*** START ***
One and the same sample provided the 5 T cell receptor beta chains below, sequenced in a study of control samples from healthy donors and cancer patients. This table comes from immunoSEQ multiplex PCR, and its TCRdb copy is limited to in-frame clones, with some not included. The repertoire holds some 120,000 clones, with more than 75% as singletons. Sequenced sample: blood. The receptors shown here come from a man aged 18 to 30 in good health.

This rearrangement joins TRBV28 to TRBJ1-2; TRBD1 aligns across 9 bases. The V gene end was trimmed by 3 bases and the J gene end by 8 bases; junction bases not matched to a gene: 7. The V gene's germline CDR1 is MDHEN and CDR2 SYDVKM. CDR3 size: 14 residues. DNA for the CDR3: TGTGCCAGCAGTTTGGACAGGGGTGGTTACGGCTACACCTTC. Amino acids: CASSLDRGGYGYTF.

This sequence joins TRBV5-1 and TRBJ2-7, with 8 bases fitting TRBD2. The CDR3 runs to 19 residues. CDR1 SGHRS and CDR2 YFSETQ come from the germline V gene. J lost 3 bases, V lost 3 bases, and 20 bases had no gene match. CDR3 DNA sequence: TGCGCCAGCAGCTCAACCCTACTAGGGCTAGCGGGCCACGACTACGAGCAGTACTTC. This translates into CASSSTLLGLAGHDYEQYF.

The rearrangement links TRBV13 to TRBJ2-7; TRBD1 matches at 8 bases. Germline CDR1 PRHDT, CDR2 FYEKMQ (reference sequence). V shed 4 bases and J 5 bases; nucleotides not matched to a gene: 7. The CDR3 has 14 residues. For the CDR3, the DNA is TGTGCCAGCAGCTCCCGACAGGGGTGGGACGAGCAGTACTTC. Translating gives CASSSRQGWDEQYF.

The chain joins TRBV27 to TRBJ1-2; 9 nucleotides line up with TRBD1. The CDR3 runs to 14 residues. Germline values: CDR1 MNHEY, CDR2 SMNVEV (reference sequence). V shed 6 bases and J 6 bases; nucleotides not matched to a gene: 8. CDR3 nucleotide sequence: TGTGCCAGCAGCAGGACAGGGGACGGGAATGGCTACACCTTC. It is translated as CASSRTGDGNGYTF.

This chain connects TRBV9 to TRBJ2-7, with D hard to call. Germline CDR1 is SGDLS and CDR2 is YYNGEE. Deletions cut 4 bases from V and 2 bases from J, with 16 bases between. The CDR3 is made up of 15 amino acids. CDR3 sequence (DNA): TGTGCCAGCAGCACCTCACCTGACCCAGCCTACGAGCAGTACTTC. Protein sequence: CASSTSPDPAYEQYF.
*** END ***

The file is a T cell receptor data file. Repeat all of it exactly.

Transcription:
One and the same sample provided the 5 T cell receptor beta chains below, sequenced in a study of control samples from healthy donors and cancer patients. This table comes from immunoSEQ multiplex PCR, and its TCRdb copy is limited to in-frame clones, with some not included. The repertoire holds some 120,000 clones, with more than 75% as singletons. Sequenced sample: blood. The receptors shown here come from a man aged 18 to 30 in good health.

This rearrangement joins TRBV28 to TRBJ1-2; TRBD1 aligns across 9 bases. The V gene end was trimmed by 3 bases and the J gene end by 8 bases; junction bases not matched to a gene: 7. The V gene's germline CDR1 is MDHEN and CDR2 SYDVKM. CDR3 size: 14 residues. DNA for the CDR3: TGTGCCAGCAGTTTGGACAGGGGTGGTTACGGCTACACCTTC. Amino acids: CASSLDRGGYGYTF.

This sequence joins TRBV5-1 and TRBJ2-7, with 8 bases fitting TRBD2. The CDR3 runs to 19 residues. CDR1 SGHRS and CDR2 YFSETQ come from the germline V gene. J lost 3 bases, V lost 3 bases, and 20 bases had no gene match. CDR3 DNA sequence: TGCGCCAGCAGCTCAACCCTACTAGGGCTAGCGGGCCACGACTACGAGCAGTACTTC. This translates into CASSSTLLGLAGHDYEQYF.

The rearrangement links TRBV13 to TRBJ2-7; TRBD1 matches at 8 bases. Germline CDR1 PRHDT, CDR2 FYEKMQ (reference sequence). V shed 4 bases and J 5 bases; nucleotides not matched to a gene: 7. The CDR3 has 14 residues. For the CDR3, the DNA is TGTGCCAGCAGCTCCCGACAGGGGTGGGACGAGCAGTACTTC. Translating gives CASSSRQGWDEQYF.

The chain joins TRBV27 to TRBJ1-2; 9 nucleotides line up with TRBD1. The CDR3 runs to 14 residues. Germline values: CDR1 MNHEY, CDR2 SMNVEV (reference sequence). V shed 6 bases and J 6 bases; nucleotides not matched to a gene: 8. CDR3 nucleotide sequence: TGTGCCAGCAGCAGGACAGGGGACGGGAATGGCTACACCTTC. It is translated as CASSRTGDGNGYTF.

This chain connects TRBV9 to TRBJ2-7, with D hard to call. Germline CDR1 is SGDLS and CDR2 is YYNGEE. Deletions cut 4 bases from V and 2 bases from J, with 16 bases between. The CDR3 is made up of 15 amino acids. CDR3 sequence (DNA): TGTGCCAGCAGCACCTCACCTGACCCAGCCTACGAGCAGTACTTC. Protein sequence: CASSTSPDPAYEQYF.